The appeal must be dismissed.  Although not raised by respondent, standing is a jurisdictional prerequisite to maintaining an appeal pursuant to Education Law §310 (see Education Law §311[3]; Appeal of Fusion Academy-Brooklyn, 56 Ed Dept Rep, Decision No. 17,070).  An individual may not maintain an appeal pursuant to Education Law §310 unless aggrieved in the sense that he or she has suffered personal damage or injury to his or her civil, personal or property rights (Appeal of Waechter, 48 Ed Dept Rep 261, Decision No. 15,853; Appeal of Erickson, 47 id. 261, Decision No. 15,689).  Only persons who are directly affected by the action being appealed have standing to bring an appeal (Appeal of Waechter, 48 Ed Dept Rep 261, Decision No. 15,853; Appeal of Erickson, 47 id. 261, Decision No. 15,689).

Other than his assertion that he is a district resident, petitioner’s appeal is devoid of any evidence showing that he is aggrieved or directly affected by respondent’s action.  While petitioner objects to the process by which the middle school was closed, he does not assert that he is the parent of a student attending the district’s schools and he otherwise lacks standing to assert the rights of others (see Appeal of Buzzard, 54 Ed Dept Rep, Decision No. 16,653; Appeal of Woodward, 36 id. 445, Decision No. 13,773; cf. Appeal of Ad Hoc Committee to Save Kings Elementary School, et al., 53 id. Decision No. 16,530).  Moreover, petitioner does not claim in the petition that his civil, personal or property rights were affected in any way by respondent’s decision to close the middle school (cf. Appeal of LaGrange, 51 Ed Dept Rep, Decision No. 16,315).  Accordingly, the appeal must be dismissed for lack of standing.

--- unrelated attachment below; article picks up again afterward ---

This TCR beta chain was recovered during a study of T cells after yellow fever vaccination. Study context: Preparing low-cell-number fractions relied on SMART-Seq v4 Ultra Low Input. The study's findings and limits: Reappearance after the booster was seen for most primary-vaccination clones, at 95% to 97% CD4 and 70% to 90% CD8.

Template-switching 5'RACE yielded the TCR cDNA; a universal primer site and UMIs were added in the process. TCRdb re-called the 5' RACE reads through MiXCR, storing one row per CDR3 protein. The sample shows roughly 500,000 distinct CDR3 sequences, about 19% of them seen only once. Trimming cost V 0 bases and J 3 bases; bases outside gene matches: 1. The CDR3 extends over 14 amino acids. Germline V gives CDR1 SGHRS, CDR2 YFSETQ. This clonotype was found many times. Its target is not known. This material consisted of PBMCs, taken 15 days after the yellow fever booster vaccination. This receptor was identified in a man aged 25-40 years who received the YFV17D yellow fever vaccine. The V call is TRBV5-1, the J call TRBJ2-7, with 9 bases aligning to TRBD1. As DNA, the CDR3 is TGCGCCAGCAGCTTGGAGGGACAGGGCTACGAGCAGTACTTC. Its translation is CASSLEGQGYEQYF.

The appeal must also be dismissed as untimely. An appeal to the Commissioner must be commenced within 30 days from the making of the decision or the performance of the act complained of, unless any delay is excused by the Commissioner for good cause shown (8 NYCRR §275.16; Appeal of Lippolt, 48 Ed Dept Rep 457, Decision No. 15,914; Appeal of Williams, 48 id. 343, Decision No. 15,879).

To the extent petitioner challenges respondent’s determination on October 20, 2014 to call a special district meeting for voter approval of the capital construction project, this appeal was not commenced until December 8, 2014, well more than 30 days after such action.  To the extent petitioner challenges respondent’s determination to change its grade configuration so as to eliminate the middle school, such action was taken on February 15, 2012, when respondent approved a change to an elementary school comprised of universal pre-kindergarten through grade 6 (see 8 NYCRR §80-1.1[b][18]) and a high school comprised of grades 7 through 12 (see 8 NYCRR 3.33[c]).  Thus, the effect of the resolution was to eliminate the middle school as an instructional unit.